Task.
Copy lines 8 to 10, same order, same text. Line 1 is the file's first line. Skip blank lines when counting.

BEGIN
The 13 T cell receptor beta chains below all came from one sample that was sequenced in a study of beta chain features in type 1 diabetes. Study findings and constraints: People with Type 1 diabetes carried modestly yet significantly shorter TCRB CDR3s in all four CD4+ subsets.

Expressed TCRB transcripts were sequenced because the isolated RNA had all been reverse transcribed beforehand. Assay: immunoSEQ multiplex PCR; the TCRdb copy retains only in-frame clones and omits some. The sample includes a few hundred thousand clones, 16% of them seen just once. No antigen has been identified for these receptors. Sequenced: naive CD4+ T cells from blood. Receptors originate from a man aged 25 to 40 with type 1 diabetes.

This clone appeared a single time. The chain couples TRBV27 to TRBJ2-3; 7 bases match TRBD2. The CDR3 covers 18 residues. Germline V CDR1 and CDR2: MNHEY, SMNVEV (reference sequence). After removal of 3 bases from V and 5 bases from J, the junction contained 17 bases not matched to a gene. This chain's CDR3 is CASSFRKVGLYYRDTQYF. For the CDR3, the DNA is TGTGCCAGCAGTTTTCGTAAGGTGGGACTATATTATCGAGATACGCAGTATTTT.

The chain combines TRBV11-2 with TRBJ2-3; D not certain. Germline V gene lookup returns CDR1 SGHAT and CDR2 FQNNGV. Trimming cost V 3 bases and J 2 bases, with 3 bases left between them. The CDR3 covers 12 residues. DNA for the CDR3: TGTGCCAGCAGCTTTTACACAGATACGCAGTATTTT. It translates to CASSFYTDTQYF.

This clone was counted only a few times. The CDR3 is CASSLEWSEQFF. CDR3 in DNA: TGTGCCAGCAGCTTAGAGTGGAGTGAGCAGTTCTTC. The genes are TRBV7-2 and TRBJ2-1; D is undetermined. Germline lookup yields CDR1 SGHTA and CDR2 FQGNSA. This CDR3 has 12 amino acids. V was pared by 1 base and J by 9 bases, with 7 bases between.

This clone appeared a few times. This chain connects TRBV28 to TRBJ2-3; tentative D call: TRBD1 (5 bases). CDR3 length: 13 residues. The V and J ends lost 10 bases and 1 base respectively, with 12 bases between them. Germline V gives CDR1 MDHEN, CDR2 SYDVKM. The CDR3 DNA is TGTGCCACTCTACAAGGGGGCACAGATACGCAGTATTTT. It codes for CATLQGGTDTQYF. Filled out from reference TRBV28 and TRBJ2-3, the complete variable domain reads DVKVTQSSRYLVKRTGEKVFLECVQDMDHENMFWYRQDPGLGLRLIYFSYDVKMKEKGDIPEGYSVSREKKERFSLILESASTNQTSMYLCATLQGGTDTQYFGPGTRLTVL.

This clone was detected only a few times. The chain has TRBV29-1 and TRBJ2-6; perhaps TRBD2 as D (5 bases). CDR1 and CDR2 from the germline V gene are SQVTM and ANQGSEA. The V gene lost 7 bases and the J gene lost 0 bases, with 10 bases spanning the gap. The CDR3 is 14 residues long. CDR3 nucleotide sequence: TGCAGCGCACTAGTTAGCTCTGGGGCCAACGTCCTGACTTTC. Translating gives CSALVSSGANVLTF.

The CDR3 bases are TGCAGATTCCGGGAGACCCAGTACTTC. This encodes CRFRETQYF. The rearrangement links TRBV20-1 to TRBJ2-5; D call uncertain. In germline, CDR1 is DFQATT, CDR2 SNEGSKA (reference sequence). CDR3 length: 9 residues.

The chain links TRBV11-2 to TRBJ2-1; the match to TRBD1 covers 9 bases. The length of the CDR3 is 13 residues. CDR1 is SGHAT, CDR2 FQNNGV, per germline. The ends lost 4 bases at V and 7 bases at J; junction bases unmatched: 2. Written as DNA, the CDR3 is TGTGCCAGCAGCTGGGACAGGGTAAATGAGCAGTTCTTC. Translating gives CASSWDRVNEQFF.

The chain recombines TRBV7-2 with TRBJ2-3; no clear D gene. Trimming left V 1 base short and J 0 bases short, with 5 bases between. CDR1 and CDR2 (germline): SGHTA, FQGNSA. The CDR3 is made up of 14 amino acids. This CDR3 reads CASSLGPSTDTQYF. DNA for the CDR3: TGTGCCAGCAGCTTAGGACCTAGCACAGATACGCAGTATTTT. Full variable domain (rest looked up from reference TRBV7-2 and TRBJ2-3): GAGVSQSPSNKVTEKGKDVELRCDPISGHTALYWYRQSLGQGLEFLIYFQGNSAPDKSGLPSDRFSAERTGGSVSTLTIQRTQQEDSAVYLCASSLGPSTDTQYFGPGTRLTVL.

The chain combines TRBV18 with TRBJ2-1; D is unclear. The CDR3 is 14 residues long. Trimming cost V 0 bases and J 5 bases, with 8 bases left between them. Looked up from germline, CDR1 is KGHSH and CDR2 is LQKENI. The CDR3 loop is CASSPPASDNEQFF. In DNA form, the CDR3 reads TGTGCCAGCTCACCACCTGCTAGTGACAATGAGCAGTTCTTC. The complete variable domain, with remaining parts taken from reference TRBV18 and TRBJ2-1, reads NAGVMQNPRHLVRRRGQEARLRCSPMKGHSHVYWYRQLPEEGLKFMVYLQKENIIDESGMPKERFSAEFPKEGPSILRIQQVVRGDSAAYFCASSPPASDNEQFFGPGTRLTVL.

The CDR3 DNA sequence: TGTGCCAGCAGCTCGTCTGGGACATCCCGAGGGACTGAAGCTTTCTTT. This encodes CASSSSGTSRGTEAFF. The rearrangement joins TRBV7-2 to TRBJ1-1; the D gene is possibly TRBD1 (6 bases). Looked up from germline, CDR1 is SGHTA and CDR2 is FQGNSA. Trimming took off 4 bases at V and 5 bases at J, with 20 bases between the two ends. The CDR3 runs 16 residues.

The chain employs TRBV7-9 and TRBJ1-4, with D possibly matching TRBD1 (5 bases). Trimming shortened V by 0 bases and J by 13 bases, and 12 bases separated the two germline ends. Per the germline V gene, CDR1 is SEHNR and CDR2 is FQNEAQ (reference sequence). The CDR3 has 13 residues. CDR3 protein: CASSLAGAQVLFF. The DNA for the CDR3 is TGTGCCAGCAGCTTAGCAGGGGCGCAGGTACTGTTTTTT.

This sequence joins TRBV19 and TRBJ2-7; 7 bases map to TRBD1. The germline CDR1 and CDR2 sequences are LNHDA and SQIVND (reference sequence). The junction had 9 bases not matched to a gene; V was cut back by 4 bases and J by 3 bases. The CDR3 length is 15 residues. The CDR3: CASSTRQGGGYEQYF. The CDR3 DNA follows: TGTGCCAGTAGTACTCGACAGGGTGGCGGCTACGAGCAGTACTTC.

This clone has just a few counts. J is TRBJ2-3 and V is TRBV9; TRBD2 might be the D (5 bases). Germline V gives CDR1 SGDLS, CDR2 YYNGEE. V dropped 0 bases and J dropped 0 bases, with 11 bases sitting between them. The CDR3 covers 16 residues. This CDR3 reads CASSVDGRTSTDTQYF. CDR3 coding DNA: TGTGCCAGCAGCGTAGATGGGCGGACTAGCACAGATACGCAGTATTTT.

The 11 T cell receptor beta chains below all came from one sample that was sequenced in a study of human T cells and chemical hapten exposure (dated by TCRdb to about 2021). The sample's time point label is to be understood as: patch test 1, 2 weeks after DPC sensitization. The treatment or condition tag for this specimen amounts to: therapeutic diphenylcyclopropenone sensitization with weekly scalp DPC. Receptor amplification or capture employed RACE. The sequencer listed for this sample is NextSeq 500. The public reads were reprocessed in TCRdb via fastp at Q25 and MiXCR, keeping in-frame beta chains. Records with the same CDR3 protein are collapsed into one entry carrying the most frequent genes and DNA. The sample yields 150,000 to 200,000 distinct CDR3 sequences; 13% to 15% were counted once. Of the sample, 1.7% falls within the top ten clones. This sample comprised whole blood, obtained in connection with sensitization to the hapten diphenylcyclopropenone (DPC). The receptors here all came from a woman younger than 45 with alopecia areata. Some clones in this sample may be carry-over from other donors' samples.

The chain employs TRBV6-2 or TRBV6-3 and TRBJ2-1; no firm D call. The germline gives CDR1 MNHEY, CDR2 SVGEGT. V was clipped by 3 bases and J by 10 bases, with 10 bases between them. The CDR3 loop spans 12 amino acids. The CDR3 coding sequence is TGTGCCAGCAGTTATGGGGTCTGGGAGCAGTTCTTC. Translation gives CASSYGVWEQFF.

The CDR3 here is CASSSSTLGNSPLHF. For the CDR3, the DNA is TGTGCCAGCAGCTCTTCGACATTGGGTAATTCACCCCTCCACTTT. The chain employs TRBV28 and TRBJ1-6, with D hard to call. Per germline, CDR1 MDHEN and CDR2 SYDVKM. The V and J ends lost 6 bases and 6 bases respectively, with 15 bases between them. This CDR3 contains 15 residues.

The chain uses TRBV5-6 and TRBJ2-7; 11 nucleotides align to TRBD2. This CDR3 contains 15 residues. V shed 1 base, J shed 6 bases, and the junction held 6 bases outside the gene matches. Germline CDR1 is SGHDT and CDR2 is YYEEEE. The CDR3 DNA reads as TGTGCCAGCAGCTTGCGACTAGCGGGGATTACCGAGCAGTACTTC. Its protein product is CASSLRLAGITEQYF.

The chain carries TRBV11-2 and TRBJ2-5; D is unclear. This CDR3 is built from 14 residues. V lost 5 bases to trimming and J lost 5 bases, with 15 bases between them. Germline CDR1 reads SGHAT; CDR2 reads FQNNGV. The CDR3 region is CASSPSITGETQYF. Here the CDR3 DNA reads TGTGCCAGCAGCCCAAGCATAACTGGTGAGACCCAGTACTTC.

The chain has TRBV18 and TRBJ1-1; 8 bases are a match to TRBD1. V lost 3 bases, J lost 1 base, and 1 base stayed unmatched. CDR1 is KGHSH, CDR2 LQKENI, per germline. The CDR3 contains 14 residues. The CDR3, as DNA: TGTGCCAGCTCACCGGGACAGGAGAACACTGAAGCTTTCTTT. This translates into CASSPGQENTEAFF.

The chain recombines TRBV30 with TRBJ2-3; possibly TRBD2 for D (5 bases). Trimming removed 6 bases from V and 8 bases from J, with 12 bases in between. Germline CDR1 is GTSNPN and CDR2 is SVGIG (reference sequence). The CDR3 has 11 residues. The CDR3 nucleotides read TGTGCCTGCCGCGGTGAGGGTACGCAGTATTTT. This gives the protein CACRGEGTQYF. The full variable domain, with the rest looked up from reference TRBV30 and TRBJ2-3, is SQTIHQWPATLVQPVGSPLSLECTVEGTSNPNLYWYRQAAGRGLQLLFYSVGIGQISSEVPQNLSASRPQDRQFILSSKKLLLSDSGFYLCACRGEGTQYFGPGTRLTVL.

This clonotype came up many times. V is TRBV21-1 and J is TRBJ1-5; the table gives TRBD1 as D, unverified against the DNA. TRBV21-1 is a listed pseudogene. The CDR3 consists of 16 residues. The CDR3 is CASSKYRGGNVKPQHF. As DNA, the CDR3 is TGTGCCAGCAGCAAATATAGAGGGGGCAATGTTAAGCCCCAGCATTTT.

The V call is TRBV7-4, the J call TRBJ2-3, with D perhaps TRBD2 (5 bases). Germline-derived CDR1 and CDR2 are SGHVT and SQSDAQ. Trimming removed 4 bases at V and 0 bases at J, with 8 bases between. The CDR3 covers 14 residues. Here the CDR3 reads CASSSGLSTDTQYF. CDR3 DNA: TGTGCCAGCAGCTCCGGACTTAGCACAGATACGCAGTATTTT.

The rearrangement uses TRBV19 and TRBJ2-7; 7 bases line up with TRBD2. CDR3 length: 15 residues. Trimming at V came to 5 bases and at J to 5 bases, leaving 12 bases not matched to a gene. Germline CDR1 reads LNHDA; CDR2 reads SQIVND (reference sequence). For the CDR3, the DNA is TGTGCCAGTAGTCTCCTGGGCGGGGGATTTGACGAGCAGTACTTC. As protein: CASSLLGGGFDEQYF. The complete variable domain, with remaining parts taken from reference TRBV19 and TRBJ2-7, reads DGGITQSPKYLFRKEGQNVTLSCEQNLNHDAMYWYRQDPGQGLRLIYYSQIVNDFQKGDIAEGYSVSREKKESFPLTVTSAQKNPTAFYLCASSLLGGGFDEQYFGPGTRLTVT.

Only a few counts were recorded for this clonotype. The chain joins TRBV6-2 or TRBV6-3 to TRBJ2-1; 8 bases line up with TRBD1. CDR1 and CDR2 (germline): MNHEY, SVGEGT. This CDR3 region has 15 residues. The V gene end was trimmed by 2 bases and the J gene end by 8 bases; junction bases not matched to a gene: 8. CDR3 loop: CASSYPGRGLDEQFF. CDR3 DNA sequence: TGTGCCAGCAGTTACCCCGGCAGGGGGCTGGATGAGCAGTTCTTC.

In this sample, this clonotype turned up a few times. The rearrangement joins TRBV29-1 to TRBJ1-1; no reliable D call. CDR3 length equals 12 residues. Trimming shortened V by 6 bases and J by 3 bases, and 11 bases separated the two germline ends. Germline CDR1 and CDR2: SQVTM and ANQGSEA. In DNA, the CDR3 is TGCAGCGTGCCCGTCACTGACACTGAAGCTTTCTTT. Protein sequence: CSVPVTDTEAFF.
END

The CDR3 bases are TGCAGATTCCGGGAGACCCAGTACTTC. This encodes CRFRETQYF. The rearrangement links TRBV20-1 to TRBJ2-5; D call uncertain. In germline, CDR1 is DFQATT, CDR2 SNEGSKA (reference sequence). CDR3 length: 9 residues.

The chain links TRBV11-2 to TRBJ2-1; the match to TRBD1 covers 9 bases. The length of the CDR3 is 13 residues. CDR1 is SGHAT, CDR2 FQNNGV, per germline. The ends lost 4 bases at V and 7 bases at J; junction bases unmatched: 2. Written as DNA, the CDR3 is TGTGCCAGCAGCTGGGACAGGGTAAATGAGCAGTTCTTC. Translating gives CASSWDRVNEQFF.

The chain recombines TRBV7-2 with TRBJ2-3; no clear D gene. Trimming left V 1 base short and J 0 bases short, with 5 bases between. CDR1 and CDR2 (germline): SGHTA, FQGNSA. The CDR3 is made up of 14 amino acids. This CDR3 reads CASSLGPSTDTQYF. DNA for the CDR3: TGTGCCAGCAGCTTAGGACCTAGCACAGATACGCAGTATTTT. Full variable domain (rest looked up from reference TRBV7-2 and TRBJ2-3): GAGVSQSPSNKVTEKGKDVELRCDPISGHTALYWYRQSLGQGLEFLIYFQGNSAPDKSGLPSDRFSAERTGGSVSTLTIQRTQQEDSAVYLCASSLGPSTDTQYFGPGTRLTVL.